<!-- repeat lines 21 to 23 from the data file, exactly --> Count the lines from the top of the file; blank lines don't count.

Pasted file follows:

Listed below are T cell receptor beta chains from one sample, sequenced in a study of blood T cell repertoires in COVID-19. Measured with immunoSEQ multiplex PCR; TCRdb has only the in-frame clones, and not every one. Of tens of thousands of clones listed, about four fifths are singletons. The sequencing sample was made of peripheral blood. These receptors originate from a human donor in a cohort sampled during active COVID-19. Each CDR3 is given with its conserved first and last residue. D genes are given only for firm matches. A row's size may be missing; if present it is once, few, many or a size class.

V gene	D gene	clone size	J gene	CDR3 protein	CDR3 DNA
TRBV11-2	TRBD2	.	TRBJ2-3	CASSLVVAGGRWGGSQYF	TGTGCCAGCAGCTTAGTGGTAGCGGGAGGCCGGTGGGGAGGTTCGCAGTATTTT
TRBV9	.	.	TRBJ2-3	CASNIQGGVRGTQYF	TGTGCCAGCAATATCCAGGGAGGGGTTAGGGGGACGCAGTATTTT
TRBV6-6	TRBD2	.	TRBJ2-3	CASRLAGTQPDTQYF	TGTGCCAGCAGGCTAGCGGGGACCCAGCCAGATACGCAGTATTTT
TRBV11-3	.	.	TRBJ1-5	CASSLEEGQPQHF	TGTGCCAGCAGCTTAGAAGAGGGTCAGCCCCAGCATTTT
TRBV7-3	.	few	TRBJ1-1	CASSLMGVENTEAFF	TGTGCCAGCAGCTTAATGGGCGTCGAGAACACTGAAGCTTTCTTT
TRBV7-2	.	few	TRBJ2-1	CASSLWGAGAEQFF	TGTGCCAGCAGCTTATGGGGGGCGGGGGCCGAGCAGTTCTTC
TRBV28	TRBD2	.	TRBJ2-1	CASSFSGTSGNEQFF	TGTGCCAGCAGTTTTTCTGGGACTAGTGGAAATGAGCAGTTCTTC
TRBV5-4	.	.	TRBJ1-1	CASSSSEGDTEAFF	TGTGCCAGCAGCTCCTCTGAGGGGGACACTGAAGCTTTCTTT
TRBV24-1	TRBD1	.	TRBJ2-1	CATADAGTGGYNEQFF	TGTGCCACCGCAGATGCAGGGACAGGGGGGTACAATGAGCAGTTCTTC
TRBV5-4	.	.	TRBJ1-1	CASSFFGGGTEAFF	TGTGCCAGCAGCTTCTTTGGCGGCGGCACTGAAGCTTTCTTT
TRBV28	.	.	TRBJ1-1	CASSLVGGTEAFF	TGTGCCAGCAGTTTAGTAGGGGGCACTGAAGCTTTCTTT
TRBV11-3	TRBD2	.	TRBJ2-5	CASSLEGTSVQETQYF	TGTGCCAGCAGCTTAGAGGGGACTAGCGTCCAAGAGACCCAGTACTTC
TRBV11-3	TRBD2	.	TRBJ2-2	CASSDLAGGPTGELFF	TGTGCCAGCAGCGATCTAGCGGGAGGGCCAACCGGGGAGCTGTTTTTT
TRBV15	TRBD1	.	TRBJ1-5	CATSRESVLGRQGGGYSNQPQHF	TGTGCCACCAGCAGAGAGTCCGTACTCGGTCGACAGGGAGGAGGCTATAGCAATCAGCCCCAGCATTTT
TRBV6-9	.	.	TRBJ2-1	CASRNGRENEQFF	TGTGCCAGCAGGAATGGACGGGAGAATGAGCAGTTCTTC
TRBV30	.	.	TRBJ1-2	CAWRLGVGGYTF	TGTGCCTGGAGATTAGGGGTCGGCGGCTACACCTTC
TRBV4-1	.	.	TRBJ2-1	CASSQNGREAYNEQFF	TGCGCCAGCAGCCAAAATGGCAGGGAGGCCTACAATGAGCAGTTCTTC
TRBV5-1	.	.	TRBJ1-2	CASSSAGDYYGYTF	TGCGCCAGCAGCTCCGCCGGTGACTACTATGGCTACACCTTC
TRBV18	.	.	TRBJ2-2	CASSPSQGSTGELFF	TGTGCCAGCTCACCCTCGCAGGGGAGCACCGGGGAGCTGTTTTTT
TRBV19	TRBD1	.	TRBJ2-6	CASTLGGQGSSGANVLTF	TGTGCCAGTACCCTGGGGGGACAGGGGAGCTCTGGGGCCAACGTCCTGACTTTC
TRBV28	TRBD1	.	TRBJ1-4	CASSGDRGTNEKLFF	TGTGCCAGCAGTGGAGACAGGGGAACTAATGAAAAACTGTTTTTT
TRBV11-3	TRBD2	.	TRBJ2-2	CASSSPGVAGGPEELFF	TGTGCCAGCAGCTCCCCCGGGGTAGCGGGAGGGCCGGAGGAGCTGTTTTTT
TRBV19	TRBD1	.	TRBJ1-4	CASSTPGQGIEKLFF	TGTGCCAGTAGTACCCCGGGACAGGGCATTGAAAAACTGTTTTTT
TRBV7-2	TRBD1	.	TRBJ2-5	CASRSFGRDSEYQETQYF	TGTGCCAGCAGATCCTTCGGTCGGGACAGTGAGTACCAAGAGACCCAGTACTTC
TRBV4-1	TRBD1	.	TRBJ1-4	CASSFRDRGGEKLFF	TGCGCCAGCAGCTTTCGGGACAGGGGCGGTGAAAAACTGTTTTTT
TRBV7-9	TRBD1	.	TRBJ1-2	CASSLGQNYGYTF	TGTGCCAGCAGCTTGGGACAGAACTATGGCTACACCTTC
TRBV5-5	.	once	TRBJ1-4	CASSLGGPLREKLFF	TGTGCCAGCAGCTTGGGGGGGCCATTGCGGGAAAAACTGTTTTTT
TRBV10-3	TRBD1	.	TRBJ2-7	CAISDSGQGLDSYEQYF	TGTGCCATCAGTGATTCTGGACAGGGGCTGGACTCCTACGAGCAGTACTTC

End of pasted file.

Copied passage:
TRBV18	.	.	TRBJ2-2	CASSPSQGSTGELFF	TGTGCCAGCTCACCCTCGCAGGGGAGCACCGGGGAGCTGTTTTTT
TRBV19	TRBD1	.	TRBJ2-6	CASTLGGQGSSGANVLTF	TGTGCCAGTACCCTGGGGGGACAGGGGAGCTCTGGGGCCAACGTCCTGACTTTC
TRBV28	TRBD1	.	TRBJ1-4	CASSGDRGTNEKLFF	TGTGCCAGCAGTGGAGACAGGGGAACTAATGAAAAACTGTTTTTT